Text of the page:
Fly me to the Moon: Japan billionaire offers space seats

Fly me to the Moon: Japan billionaire offers space seats
TOKYO: It's the kind of opportunity that only shows up once in the dark Moon: a Japanese billionaire opens a private lunar expedition for eight people from around the world.
Yusaku Maezawa, an online fashion mogul, was announced in 2018 as the first man to book a spot aboard the SpaceX-developed lunar spaceship.
Maezawa, who paid an undisclosed amount for the journey expected to start in 2023 at the earliest, originally said he planned to invite six to eight performers to join him on the journey around the moon .
But on Wednesday, he revealed a broader application process in a video on his Twitter account.
& # 39; I invite you to join me on this mission. Eight of you from all over the world, & # 39; he said.
"I bought all the seats, so it will be a private ride," he added.
Maezawa, 45, said his initial plan to invite artists "evolved" because he came to believe that "any person who does something creative could be called an artist."
The Japanese entrepreneur said applicants should meet only two criteria: be willing to creatively "push the envelope" and be willing to help other crew members do the same.
In total, he said there will be about 10 to 12 people on board the spaceship, which is expected to orbit the moon before returning to Earth.
According to the travel spots application timeline, potential space travelers must pre-register by March 14, with an initial screening on March 21.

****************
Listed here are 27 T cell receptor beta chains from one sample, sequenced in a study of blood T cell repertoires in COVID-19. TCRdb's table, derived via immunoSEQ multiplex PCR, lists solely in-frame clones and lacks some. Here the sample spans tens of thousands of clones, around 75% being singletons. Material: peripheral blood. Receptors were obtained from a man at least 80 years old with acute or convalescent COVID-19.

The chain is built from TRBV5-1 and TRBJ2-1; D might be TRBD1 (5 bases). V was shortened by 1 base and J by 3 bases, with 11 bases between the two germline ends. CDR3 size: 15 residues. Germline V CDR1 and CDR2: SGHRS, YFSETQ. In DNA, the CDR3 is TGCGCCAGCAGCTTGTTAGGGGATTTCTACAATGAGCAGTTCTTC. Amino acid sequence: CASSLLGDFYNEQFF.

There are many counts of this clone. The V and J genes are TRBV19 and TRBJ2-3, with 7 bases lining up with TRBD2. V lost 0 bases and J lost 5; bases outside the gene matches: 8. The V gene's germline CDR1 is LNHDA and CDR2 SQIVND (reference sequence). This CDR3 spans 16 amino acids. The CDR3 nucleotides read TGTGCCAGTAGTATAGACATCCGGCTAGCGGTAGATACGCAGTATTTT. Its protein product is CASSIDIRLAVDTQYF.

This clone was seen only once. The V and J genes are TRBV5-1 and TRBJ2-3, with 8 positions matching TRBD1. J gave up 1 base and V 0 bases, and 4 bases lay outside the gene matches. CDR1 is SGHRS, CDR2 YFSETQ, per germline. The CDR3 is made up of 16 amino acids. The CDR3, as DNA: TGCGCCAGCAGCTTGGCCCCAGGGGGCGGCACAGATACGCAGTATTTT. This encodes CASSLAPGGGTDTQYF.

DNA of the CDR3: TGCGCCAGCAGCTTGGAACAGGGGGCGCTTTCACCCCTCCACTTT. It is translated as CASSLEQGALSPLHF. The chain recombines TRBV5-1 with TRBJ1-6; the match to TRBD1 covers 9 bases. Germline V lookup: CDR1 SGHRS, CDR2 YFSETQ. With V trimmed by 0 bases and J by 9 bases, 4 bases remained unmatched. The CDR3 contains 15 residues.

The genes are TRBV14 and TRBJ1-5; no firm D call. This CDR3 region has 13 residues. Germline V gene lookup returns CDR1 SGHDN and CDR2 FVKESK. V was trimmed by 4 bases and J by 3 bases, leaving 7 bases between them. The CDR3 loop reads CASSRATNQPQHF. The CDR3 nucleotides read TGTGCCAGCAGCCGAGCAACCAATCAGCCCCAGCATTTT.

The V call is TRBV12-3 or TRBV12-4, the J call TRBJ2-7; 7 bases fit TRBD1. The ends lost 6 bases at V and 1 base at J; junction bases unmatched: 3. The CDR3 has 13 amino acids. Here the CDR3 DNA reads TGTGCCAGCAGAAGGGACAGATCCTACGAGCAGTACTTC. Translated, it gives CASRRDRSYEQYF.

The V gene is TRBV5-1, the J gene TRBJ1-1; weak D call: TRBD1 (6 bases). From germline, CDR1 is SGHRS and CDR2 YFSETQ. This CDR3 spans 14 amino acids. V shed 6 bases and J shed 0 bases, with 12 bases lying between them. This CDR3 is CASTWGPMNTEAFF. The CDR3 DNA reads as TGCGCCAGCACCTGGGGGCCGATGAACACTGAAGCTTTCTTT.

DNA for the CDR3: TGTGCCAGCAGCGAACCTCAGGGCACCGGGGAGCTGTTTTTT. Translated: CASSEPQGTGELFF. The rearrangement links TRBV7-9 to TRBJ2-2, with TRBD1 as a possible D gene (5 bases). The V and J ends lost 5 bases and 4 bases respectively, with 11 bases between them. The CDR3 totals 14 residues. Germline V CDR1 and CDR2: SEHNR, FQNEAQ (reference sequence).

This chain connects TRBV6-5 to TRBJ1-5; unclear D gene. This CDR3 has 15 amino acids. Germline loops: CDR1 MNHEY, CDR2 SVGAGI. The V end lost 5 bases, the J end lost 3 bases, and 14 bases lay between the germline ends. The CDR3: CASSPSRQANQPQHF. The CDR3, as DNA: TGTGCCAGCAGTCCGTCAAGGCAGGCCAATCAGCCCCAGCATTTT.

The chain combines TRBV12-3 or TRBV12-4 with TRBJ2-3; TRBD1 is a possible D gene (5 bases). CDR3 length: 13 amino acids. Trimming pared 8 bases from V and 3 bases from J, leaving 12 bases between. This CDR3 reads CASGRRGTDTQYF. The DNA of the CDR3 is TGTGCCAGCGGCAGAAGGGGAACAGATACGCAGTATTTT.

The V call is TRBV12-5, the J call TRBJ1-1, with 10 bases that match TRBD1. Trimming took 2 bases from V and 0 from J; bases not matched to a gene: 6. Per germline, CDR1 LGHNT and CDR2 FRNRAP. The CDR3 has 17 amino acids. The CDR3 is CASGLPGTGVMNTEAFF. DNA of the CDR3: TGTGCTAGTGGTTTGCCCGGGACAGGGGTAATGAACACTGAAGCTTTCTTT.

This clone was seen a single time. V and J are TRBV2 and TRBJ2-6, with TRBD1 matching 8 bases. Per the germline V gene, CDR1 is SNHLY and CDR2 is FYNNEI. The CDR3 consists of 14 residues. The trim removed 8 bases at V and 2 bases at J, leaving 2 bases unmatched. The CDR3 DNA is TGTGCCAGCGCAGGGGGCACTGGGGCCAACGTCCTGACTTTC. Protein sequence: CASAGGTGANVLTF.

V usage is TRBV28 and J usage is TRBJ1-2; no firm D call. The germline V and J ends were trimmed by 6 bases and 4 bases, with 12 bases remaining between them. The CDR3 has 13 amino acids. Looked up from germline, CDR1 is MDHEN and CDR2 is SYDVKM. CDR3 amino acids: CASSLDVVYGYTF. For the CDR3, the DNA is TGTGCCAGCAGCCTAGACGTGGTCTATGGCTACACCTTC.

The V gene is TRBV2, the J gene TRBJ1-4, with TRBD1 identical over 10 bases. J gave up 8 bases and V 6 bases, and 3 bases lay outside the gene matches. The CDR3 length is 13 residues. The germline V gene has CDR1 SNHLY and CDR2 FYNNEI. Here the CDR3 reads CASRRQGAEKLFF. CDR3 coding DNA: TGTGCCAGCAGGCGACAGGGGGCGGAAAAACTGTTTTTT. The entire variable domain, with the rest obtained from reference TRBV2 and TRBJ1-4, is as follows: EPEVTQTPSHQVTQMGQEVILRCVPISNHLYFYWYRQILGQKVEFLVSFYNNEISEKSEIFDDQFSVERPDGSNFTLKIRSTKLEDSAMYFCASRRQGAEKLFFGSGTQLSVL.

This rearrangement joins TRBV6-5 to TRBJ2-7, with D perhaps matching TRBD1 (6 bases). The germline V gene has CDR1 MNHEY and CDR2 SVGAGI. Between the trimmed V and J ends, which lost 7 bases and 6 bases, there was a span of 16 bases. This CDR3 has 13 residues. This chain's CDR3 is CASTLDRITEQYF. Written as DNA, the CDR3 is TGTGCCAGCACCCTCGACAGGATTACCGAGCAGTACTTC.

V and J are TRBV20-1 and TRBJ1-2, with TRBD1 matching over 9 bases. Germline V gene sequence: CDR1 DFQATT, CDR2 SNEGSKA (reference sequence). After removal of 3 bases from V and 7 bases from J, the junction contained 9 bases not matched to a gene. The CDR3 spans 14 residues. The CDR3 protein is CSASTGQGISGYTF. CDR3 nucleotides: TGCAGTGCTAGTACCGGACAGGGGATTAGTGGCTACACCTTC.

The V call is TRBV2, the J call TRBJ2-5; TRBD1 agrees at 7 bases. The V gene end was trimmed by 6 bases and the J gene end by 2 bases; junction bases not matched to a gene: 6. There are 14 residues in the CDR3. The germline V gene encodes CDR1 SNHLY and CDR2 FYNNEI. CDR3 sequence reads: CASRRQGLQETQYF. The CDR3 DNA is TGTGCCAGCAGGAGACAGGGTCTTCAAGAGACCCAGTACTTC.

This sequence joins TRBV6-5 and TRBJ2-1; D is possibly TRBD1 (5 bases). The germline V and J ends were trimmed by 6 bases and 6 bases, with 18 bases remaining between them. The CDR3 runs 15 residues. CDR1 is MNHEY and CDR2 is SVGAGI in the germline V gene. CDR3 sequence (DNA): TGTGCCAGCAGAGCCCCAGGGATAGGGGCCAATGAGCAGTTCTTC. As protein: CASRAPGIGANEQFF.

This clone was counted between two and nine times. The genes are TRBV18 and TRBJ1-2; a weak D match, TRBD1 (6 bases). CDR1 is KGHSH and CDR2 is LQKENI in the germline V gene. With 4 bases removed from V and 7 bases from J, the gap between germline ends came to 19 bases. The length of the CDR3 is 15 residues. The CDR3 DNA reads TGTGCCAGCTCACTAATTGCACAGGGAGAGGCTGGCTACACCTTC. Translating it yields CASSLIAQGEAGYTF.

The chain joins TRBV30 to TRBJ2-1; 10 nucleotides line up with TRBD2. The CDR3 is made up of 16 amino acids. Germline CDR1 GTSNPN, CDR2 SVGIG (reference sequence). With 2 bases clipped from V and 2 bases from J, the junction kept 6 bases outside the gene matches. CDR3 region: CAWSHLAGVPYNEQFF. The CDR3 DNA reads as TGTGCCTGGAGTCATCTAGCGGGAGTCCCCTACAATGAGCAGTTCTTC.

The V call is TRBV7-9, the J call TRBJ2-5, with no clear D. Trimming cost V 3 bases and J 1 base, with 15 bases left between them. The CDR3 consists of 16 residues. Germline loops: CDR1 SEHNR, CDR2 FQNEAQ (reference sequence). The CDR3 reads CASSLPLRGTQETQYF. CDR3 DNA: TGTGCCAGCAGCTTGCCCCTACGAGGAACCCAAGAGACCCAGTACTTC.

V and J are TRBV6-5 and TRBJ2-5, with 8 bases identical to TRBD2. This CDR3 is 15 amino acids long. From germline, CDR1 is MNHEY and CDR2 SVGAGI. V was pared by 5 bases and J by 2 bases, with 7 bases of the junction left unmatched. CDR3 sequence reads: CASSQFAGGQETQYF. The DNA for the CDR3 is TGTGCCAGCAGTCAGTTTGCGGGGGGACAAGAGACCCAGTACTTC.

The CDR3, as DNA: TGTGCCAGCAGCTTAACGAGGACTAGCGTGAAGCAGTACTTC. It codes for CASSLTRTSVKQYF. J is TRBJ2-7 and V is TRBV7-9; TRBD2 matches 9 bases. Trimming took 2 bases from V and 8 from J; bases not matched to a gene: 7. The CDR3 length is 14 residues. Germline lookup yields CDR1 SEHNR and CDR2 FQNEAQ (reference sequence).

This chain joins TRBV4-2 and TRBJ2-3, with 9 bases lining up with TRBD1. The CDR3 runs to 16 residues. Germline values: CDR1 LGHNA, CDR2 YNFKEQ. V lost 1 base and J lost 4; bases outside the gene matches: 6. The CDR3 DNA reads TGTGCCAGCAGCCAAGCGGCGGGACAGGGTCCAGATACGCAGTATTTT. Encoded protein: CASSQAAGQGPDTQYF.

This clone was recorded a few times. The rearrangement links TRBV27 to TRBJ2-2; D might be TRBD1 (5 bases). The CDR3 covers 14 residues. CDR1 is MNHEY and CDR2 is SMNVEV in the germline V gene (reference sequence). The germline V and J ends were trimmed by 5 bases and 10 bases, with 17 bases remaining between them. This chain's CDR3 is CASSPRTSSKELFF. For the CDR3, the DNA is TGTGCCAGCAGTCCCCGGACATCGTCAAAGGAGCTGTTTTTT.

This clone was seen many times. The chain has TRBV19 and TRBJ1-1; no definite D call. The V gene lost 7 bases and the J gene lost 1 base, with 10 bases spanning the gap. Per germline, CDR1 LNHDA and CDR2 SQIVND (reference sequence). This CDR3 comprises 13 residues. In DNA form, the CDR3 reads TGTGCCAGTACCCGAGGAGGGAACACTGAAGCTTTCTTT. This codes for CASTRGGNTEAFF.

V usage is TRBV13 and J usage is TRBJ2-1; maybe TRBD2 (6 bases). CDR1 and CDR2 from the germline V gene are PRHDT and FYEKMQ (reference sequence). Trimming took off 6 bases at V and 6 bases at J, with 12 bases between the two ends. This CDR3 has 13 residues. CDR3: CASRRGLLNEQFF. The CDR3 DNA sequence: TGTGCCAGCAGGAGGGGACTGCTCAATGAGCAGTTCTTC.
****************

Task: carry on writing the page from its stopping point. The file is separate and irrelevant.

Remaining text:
No deadlines are given for the next stages – an "assignment" and an online interview – but the final interviews and medical checkups are currently scheduled for the end of May 2021, according to the Maezawa website.
Maezawa and his gang of astronauts will become the first lunar travelers since the last US Apollo mission in 1972 – if SpaceX can save the journey.
Last month, a prototype of its Starship crashed into a fireball when attempting to land upright after a test flight, the second accident, after the last Starship prototype suffered a similar fate in December.
But the company hopes the 120-meter reusable rocket system will one day transport crew and cargo to the Moon, Mars and beyond.
"I am confident that we will have reached orbit many times with Starship by 2023 and that it will be safe enough for human transport by 2023. It looks very promising," said SpaceX founder Elon Musk in Maezawa & # 39; s video posted Wednesday.
The mission will be the first private space flight outside of Earth's orbit, Musk said.
Since it will not land on the moon, but loop behind it, "we expect humans to go further than any human has ever been removed from planet Earth," he added.
Known for his eccentric comments and extravagant lifestyle, including a penchant for expensive art, Maezawa was valued at around $ 1.9 billion last year, making him one of Japan's richest people.
He made his fortune as the founder of online fashion retailer Zozo, which he sold to Yahoo! Japan in 2019.
Maezawa previously made headlines with an online ad for a girlfriend to join him on his SpaceX flight – to abruptly cancel the hunt, despite attracting nearly 30,000 applicants.
The US space agency NASA plans to land astronauts on the moon in 2024, including the first woman.
One of the goals of his Artemis III voyage is to recover a total of 85 kilograms of lunar samples – more than the average 64 kilograms brought back by Apollo missions between 1969 and 1972.

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